Instead of building a wholly new aircraft, Boeing simply chose to bolt new fuel-efficient engines on to a tweaked existing airframe. That significantly reduced the airframe development costs of the project, according to company insiders. Boeing was able to redirect some of those “savings” to repurchase stock instead. It illustrates in the microcosm of Boeing, the false choices that many chief executives have willingly made: to prioritise near term returns at the expense of scarce capital (brand, culture and innovation) over lasting returns and investment from scarce capital.

It would be easy now to single out Boeing and simply join the pile-on against it after this negligence. Other blue chip examples are easy to cite including hallowed names like VW, Olympus, GM, Nokia, Toyota, HP, Toshiba, Takata and Kodak and not to forget the blue chip financial services firms like Deutsche Bank, Wells Fargo, UBS, HSBC, AIG, Bear Stearns. 

Clearly we are faced with a wide spread phenomenon which is infecting companies at an extraordinary rate putting their entire long-term value at risk. They all stem from self-destructive patterns of mindset and assumptions rooted in shareholder value maximization. For generations of managers who have been trained in these principles there is no other way even if they see there is a problem. The entire mould of mechanical, market valuation led financial success metrics, performance culture and MIS systems of the past will need to be tweaked for the next practice to emerge.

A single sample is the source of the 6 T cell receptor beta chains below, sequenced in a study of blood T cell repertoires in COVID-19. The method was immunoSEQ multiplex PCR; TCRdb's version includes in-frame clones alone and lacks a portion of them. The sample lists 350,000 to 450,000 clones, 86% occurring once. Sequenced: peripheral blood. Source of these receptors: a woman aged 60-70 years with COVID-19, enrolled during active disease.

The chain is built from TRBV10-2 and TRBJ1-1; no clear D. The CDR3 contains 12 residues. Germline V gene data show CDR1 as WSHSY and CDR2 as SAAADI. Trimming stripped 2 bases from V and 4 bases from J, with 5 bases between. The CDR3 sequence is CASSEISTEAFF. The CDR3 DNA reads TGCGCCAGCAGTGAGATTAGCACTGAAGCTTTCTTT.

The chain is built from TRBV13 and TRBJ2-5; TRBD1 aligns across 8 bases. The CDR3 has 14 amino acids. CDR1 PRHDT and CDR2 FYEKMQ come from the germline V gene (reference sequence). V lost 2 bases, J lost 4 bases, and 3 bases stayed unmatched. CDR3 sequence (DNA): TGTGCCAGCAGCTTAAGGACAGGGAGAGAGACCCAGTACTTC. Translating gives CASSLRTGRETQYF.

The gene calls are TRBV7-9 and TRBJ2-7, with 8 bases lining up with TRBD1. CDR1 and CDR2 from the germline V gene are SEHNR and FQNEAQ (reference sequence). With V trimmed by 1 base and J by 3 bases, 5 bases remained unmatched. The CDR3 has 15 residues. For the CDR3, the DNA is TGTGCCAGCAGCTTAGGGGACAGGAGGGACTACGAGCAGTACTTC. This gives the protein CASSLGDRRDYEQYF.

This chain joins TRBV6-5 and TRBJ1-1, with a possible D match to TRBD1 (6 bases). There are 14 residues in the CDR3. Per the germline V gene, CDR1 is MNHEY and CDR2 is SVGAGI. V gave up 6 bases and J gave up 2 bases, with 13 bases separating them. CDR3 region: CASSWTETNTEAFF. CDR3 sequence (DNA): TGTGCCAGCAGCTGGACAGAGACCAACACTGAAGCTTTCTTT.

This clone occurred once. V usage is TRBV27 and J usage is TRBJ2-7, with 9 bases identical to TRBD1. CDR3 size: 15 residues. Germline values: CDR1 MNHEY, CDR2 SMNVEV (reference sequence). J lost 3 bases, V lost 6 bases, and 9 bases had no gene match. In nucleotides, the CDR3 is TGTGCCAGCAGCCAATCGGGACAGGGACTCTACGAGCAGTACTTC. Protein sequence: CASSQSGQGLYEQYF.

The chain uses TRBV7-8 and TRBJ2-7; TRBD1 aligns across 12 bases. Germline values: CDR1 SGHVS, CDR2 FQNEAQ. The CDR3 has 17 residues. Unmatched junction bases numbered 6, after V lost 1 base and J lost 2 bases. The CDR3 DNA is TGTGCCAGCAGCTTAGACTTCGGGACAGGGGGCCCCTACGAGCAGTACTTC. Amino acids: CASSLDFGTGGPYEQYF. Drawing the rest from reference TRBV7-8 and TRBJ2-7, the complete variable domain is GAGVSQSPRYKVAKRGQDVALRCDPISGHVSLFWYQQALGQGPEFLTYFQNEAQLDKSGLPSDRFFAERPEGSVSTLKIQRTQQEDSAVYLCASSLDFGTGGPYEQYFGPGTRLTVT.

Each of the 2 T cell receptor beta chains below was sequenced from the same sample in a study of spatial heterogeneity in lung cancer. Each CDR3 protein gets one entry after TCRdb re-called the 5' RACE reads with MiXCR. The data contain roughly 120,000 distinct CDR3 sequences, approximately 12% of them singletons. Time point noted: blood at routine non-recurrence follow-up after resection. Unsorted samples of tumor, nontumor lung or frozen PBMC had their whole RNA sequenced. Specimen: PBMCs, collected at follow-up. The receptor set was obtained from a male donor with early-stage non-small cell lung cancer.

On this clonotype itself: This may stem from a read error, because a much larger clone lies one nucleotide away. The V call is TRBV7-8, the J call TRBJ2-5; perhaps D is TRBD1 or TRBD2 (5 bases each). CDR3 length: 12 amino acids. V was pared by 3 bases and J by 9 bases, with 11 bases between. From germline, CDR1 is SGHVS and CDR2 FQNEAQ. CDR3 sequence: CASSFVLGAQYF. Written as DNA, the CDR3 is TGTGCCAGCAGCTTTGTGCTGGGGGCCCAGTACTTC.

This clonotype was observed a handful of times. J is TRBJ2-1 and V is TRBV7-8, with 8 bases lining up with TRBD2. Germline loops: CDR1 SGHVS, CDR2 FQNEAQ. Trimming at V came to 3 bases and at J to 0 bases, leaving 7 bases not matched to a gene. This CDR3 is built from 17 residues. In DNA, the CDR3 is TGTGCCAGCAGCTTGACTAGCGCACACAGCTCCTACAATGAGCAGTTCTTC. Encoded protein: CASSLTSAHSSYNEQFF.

Boeing slowly slipped down this slippery slope over a period of time and ultimately paid a heavy price. Owners and trustees will do well to step up institutional frameworks to nip short-termist tendencies at its bud. This would need courageous and periodic introspection to litmus test the following simple questions: 

When was the last time the top team’s mindset was dispassionately examined in terms of valuation or value creation orientation? 

How has this mindset impacted the workings of brand, culture and innovation engines of the firm? Are there signs of impairment or strength to each of these elements and their ability to deliver economic surplus for the firm? 

Basis the mindset and scarce capital health, what are the non-linear financial risks/rewards the organisation ought to gear up for in the next 3-5 years which go beyond conventional finance/accounting data?

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Last modified: May 12, 2020